At first, it was awkward for each of them to begin this discussion.  So, Mary began by saying that she loved Joe, she was happy in their relationship and she could see them getting married and having children together.  Then, she waited anxiously for Joe to respond.

Joe listened to Mary, and he responded that he loved her very much and he could also see them getting married and having a family "eventually," but he wasn't ready to make that commitment at this point.

When Mary asked him when he thought he would be able to make this commitment, Joe thought about it and then told Mary that he didn't know.  Even though he felt their relationship was heading in the direction of getting married and having a family, it just didn't feel right to him at the moment to make that commitment.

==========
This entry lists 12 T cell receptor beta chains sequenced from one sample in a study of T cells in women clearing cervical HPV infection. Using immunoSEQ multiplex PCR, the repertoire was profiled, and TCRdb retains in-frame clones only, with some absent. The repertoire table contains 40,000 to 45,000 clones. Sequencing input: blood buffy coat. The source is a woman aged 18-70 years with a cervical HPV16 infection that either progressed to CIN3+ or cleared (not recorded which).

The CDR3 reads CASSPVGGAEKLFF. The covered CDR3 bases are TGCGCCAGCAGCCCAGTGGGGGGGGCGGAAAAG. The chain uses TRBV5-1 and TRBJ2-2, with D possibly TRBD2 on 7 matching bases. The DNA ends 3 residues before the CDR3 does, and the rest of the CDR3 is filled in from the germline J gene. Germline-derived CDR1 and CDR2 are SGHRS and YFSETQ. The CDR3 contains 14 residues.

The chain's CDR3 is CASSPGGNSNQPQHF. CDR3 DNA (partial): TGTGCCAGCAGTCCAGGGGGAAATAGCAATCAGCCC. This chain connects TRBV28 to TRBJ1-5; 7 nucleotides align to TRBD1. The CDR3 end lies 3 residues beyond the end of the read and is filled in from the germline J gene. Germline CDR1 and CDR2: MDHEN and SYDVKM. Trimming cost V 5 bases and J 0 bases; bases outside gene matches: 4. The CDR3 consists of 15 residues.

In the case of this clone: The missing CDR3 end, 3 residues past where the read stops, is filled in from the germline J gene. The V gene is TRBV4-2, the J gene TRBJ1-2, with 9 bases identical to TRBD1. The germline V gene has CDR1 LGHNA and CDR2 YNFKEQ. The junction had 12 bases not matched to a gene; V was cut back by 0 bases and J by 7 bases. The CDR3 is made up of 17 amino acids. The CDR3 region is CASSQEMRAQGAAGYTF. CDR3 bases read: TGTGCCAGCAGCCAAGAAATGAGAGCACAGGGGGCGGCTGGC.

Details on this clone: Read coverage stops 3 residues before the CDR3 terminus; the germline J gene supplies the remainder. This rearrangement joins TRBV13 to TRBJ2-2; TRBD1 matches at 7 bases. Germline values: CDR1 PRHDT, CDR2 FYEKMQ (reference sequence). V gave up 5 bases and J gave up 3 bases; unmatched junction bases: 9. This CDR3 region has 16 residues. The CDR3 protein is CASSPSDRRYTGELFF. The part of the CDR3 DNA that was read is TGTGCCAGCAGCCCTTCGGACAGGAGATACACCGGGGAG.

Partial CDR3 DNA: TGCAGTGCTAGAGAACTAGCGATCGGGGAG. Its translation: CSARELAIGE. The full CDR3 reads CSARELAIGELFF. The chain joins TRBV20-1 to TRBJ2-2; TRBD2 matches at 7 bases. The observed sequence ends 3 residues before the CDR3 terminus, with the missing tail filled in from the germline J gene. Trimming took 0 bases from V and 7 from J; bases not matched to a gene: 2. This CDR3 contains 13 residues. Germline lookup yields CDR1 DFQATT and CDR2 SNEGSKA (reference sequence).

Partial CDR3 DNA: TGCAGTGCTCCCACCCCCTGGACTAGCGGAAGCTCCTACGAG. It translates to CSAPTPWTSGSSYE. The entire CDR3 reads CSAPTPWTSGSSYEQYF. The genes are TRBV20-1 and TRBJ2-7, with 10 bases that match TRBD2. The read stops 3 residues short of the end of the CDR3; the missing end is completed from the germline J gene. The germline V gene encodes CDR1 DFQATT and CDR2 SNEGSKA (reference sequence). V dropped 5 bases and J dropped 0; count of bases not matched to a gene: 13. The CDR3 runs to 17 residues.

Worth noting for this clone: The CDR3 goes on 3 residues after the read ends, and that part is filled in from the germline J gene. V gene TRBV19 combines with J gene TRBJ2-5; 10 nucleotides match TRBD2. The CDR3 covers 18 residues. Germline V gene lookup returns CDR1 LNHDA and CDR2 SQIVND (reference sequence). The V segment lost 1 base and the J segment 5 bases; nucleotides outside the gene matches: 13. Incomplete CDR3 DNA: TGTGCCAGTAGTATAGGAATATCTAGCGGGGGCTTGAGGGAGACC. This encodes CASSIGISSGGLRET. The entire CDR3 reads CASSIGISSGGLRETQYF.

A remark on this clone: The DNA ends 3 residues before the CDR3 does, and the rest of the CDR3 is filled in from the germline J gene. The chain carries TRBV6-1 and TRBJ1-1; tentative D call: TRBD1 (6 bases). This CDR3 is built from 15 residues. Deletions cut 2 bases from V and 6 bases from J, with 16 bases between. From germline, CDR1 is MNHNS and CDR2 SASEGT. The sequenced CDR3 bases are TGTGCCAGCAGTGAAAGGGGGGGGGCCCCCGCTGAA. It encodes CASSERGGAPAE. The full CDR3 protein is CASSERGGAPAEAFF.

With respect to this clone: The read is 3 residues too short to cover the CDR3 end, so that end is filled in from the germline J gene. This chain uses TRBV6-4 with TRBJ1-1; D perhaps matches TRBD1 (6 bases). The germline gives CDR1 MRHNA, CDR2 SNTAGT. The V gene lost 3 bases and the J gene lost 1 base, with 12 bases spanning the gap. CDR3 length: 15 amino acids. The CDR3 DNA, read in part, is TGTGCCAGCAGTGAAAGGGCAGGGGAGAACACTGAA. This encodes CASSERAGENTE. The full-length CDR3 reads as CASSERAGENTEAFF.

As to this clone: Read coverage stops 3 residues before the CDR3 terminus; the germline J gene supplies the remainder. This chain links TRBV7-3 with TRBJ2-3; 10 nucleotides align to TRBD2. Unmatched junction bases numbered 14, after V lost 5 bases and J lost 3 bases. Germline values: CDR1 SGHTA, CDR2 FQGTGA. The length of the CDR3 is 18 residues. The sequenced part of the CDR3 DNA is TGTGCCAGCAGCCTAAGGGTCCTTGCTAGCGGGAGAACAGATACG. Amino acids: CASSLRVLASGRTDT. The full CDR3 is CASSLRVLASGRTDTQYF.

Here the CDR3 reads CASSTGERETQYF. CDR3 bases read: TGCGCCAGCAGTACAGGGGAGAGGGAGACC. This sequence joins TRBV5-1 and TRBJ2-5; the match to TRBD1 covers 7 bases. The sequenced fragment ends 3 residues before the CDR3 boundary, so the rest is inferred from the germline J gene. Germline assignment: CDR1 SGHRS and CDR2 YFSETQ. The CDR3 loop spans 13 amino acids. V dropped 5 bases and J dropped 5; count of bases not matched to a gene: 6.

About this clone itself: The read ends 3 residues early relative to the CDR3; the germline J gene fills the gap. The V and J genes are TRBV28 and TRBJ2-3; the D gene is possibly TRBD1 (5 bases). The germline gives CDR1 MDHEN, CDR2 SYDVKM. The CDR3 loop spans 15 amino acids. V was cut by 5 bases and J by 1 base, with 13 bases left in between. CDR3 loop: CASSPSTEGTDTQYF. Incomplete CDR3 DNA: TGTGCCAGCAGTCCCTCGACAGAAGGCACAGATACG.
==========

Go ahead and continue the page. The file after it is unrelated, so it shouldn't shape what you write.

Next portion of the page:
Mary was disappointed to hear Joe say this.  She had hoped that he would, at least, tell her that he wanted to set a date for them to get engaged.

When she told Joe this, he said he would be open to their living together and seeing how things worked out.  And, then, if things worked out for them, he would feel comfortable talking about getting engaged.

On one level, this made sense to Mary but, on another level, she also had a nagging doubt that if she and Joe moved in together that he would never ask her to get married.  She was aware that she felt this way based on how her mother talked about couples who lived together (her mother would say, "Why buy the cow when the milk is free?").